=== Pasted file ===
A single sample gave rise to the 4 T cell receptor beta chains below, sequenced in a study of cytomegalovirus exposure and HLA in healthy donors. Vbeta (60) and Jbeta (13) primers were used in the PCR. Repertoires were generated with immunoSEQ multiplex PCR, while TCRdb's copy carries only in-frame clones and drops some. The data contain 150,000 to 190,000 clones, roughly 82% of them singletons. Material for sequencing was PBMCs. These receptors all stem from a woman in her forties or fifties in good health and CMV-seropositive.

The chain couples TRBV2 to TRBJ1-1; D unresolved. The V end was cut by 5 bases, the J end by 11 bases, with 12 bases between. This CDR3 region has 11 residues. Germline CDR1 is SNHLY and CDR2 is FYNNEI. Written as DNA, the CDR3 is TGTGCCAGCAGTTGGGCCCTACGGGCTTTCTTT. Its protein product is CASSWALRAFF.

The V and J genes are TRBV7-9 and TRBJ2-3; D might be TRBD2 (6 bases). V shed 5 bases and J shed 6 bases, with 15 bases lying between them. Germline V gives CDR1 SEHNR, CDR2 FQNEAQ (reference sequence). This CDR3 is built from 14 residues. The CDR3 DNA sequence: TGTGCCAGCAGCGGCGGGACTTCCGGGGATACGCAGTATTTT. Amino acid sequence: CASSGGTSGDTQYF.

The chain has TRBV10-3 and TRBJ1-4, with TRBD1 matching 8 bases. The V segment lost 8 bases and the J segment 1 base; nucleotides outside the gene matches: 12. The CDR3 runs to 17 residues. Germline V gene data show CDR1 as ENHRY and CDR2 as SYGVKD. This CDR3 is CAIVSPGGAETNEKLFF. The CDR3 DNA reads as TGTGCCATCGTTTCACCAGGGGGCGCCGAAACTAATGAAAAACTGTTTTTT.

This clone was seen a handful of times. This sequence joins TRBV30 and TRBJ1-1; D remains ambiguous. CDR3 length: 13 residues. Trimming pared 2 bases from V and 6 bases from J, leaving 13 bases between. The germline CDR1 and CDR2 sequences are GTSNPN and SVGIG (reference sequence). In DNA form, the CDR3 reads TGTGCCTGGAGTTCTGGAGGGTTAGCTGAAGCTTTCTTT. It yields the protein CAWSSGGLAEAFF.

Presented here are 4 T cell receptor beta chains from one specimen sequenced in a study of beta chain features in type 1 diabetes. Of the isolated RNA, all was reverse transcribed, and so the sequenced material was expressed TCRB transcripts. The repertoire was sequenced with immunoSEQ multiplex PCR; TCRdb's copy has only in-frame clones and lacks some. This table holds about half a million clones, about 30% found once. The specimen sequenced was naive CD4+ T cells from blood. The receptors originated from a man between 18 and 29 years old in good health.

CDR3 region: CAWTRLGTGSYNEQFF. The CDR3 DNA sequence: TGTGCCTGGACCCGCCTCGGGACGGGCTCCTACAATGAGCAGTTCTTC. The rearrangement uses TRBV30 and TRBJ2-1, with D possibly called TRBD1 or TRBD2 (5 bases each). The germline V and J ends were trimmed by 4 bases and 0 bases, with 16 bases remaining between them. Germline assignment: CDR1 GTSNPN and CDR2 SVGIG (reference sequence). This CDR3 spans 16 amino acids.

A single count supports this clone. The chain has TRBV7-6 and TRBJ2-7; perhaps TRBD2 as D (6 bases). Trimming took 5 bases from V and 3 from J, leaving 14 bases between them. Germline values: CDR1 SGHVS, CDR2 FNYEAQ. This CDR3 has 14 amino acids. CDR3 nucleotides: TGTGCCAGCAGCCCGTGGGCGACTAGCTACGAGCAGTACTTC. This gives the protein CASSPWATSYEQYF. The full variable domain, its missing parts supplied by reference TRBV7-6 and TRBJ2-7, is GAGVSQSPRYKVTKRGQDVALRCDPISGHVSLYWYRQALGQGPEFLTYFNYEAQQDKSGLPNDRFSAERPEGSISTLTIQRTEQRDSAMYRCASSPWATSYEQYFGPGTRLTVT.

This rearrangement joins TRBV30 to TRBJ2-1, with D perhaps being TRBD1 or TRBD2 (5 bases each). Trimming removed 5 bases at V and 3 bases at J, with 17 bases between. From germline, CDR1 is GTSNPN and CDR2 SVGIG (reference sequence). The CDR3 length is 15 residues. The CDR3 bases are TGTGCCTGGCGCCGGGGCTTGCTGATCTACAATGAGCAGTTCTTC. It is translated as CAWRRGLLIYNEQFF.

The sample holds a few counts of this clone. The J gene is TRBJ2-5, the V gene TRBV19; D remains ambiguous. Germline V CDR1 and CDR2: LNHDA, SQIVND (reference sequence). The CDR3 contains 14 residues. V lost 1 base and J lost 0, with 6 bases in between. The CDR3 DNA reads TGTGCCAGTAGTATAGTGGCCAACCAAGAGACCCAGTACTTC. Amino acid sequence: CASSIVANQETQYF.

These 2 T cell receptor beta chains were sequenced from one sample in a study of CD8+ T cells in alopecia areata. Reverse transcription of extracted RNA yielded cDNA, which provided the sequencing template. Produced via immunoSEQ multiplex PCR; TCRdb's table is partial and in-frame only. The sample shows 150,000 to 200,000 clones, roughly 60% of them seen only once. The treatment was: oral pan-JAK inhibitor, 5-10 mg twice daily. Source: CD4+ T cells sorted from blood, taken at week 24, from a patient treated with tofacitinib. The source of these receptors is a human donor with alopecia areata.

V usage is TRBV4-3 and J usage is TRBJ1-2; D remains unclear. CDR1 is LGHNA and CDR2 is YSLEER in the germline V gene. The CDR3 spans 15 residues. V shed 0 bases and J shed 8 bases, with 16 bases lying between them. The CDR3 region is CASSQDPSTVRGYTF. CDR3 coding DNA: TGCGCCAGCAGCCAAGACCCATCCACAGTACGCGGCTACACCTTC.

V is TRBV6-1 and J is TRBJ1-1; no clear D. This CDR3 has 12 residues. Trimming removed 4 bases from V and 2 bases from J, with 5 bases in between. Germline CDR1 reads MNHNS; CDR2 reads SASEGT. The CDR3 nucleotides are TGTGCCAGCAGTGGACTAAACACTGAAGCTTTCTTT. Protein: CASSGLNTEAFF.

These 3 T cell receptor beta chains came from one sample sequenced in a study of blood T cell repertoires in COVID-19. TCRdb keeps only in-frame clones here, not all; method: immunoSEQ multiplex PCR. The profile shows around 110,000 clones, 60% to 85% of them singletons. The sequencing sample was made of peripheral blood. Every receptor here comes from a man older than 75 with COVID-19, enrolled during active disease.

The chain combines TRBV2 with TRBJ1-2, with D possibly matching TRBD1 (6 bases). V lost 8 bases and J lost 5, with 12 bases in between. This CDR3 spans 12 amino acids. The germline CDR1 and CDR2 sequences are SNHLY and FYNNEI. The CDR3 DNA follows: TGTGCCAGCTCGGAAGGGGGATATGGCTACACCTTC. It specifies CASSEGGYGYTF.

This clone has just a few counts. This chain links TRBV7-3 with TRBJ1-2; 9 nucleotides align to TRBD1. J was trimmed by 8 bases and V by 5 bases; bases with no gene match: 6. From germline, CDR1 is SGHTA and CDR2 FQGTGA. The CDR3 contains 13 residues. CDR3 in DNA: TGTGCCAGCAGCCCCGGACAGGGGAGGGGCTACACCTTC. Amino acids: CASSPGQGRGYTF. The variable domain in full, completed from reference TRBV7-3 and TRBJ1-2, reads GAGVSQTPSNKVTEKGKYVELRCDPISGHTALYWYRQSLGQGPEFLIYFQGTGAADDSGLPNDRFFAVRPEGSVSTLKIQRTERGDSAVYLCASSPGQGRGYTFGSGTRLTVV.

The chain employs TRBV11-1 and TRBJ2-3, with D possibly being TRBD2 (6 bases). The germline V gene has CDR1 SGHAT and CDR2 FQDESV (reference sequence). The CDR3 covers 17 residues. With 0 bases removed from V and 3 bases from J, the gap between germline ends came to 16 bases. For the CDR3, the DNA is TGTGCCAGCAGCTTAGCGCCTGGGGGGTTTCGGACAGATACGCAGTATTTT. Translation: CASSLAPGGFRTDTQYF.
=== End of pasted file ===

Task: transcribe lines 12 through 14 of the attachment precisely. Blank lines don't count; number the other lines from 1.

V usage is TRBV4-3 and J usage is TRBJ1-2; D remains unclear. CDR1 is LGHNA and CDR2 is YSLEER in the germline V gene. The CDR3 spans 15 residues. V shed 0 bases and J shed 8 bases, with 16 bases lying between them. The CDR3 region is CASSQDPSTVRGYTF. CDR3 coding DNA: TGCGCCAGCAGCCAAGACCCATCCACAGTACGCGGCTACACCTTC.

V is TRBV6-1 and J is TRBJ1-1; no clear D. This CDR3 has 12 residues. Trimming removed 4 bases from V and 2 bases from J, with 5 bases in between. Germline CDR1 reads MNHNS; CDR2 reads SASEGT. The CDR3 nucleotides are TGTGCCAGCAGTGGACTAAACACTGAAGCTTTCTTT. Protein: CASSGLNTEAFF.

These 3 T cell receptor beta chains came from one sample sequenced in a study of blood T cell repertoires in COVID-19. TCRdb keeps only in-frame clones here, not all; method: immunoSEQ multiplex PCR. The profile shows around 110,000 clones, 60% to 85% of them singletons. The sequencing sample was made of peripheral blood. Every receptor here comes from a man older than 75 with COVID-19, enrolled during active disease.